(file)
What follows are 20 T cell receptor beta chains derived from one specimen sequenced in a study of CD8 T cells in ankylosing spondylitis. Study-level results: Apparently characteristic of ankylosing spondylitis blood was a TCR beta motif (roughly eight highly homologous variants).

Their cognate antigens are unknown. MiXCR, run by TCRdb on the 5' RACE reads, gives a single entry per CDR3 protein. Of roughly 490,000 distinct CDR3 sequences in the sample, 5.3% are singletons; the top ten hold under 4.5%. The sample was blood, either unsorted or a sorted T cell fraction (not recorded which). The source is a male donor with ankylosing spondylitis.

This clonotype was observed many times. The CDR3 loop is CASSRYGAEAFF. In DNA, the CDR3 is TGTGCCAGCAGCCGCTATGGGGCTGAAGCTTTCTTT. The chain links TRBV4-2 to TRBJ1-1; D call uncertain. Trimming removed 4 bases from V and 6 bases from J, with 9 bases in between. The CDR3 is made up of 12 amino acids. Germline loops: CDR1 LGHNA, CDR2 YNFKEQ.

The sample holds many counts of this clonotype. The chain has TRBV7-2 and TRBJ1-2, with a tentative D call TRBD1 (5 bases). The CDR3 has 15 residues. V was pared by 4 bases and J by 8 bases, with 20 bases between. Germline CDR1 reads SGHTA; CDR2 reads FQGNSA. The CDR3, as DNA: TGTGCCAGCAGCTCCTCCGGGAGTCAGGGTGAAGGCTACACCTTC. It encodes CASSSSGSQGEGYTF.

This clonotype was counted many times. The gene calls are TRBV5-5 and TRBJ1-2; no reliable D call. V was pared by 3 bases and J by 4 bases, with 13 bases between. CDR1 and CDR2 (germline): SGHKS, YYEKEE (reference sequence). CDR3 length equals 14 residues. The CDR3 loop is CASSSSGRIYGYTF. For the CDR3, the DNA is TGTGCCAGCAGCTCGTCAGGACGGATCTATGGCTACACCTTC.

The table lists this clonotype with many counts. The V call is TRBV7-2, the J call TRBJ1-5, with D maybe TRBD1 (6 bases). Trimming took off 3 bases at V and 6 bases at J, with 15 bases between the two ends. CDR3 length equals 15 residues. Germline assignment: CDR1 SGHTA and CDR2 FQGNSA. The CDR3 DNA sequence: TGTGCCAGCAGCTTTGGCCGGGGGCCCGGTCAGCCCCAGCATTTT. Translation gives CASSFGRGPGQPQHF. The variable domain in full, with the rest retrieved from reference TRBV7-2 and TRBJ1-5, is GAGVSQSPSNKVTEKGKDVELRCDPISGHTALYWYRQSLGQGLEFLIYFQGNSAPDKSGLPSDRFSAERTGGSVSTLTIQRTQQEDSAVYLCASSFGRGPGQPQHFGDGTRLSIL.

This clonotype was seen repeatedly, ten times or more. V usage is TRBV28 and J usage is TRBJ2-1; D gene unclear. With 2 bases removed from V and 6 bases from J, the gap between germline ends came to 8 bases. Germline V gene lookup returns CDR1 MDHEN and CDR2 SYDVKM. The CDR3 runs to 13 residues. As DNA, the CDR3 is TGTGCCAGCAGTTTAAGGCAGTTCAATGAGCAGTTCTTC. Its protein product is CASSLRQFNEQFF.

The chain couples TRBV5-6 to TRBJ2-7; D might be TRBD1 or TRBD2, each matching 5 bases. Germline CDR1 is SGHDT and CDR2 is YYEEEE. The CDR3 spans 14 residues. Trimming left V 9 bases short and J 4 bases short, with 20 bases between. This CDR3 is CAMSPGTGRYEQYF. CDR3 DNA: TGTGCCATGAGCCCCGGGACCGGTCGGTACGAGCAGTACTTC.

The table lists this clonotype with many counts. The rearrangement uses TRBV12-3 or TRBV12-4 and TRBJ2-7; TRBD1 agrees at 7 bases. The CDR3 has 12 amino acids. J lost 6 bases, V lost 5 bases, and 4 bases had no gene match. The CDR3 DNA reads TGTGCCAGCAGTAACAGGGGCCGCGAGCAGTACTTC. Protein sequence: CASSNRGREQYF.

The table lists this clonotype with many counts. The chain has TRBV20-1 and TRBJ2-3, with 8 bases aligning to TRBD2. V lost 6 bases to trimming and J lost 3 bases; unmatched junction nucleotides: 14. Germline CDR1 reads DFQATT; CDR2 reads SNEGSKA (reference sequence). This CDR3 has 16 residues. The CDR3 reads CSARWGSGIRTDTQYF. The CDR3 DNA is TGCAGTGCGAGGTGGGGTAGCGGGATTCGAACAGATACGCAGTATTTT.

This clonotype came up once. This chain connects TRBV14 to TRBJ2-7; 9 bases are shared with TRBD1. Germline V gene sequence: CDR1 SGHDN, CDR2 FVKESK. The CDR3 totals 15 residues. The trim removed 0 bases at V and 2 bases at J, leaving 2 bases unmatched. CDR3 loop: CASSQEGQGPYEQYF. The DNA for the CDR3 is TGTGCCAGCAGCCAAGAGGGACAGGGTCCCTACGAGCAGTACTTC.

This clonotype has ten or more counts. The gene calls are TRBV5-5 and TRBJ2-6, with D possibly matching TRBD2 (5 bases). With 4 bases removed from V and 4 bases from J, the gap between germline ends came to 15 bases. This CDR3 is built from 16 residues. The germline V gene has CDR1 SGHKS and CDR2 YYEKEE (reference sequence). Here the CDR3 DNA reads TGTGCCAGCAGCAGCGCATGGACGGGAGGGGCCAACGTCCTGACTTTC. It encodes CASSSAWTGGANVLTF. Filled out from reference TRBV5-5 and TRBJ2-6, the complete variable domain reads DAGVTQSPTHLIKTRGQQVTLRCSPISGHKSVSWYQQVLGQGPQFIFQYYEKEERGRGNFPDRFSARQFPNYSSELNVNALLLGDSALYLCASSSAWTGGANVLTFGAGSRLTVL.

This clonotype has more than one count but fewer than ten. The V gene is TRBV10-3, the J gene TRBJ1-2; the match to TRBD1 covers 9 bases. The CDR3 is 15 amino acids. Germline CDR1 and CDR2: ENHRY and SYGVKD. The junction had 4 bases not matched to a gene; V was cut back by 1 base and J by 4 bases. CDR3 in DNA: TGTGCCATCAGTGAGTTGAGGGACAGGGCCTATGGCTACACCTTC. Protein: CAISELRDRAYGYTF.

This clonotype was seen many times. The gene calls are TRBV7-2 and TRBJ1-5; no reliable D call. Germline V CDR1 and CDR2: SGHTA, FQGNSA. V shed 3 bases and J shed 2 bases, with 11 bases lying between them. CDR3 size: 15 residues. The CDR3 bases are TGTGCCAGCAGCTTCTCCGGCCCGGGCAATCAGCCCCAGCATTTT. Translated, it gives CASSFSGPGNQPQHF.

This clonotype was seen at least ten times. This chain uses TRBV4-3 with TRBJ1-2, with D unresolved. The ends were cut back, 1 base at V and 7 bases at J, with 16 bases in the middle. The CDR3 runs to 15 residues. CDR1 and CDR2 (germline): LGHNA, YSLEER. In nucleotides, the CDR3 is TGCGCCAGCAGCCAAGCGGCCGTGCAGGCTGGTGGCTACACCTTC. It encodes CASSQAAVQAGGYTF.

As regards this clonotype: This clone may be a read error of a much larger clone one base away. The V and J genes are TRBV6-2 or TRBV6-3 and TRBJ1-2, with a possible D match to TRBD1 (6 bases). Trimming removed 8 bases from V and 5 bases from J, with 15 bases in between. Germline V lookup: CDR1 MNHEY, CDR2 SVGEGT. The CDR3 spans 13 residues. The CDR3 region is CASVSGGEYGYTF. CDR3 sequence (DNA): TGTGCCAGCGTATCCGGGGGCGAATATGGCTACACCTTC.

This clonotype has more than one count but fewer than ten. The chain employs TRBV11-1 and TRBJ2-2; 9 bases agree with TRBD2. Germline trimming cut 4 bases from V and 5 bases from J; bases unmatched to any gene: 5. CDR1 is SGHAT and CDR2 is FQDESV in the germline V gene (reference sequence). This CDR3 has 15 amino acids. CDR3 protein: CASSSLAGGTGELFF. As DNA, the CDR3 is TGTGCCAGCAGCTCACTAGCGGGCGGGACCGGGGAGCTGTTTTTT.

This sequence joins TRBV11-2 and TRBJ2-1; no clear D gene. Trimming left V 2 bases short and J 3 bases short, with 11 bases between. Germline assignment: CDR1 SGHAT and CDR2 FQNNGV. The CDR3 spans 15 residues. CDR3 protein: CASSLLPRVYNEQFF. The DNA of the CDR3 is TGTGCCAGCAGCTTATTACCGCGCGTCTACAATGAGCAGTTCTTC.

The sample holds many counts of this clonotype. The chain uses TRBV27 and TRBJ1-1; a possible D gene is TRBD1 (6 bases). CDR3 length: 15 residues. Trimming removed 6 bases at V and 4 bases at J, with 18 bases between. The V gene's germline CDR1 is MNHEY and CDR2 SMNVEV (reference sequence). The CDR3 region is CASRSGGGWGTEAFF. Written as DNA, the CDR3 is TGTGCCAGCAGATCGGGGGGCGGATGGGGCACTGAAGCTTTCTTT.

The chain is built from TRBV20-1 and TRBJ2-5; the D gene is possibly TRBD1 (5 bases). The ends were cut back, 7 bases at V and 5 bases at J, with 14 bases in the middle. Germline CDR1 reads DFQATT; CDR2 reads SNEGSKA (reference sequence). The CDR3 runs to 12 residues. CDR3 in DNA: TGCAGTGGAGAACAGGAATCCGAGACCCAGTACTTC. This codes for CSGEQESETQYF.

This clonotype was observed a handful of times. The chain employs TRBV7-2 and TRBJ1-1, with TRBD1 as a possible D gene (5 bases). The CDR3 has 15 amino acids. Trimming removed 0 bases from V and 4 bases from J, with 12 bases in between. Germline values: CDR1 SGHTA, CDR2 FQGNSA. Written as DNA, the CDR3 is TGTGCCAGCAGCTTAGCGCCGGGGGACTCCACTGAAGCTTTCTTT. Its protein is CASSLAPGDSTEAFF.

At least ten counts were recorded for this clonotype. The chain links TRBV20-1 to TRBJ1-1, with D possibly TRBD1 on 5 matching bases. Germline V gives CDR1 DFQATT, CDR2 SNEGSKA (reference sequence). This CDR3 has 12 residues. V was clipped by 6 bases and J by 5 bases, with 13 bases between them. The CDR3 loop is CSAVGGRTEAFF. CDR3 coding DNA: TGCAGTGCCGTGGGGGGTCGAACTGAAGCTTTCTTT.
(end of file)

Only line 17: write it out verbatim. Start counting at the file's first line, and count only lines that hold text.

This clonotype has more than one count but fewer than ten. The chain employs TRBV11-1 and TRBJ2-2; 9 bases agree with TRBD2. Germline trimming cut 4 bases from V and 5 bases from J; bases unmatched to any gene: 5. CDR1 is SGHAT and CDR2 is FQDESV in the germline V gene (reference sequence). This CDR3 has 15 amino acids. CDR3 protein: CASSSLAGGTGELFF. As DNA, the CDR3 is TGTGCCAGCAGCTCACTAGCGGGCGGGACCGGGGAGCTGTTTTTT.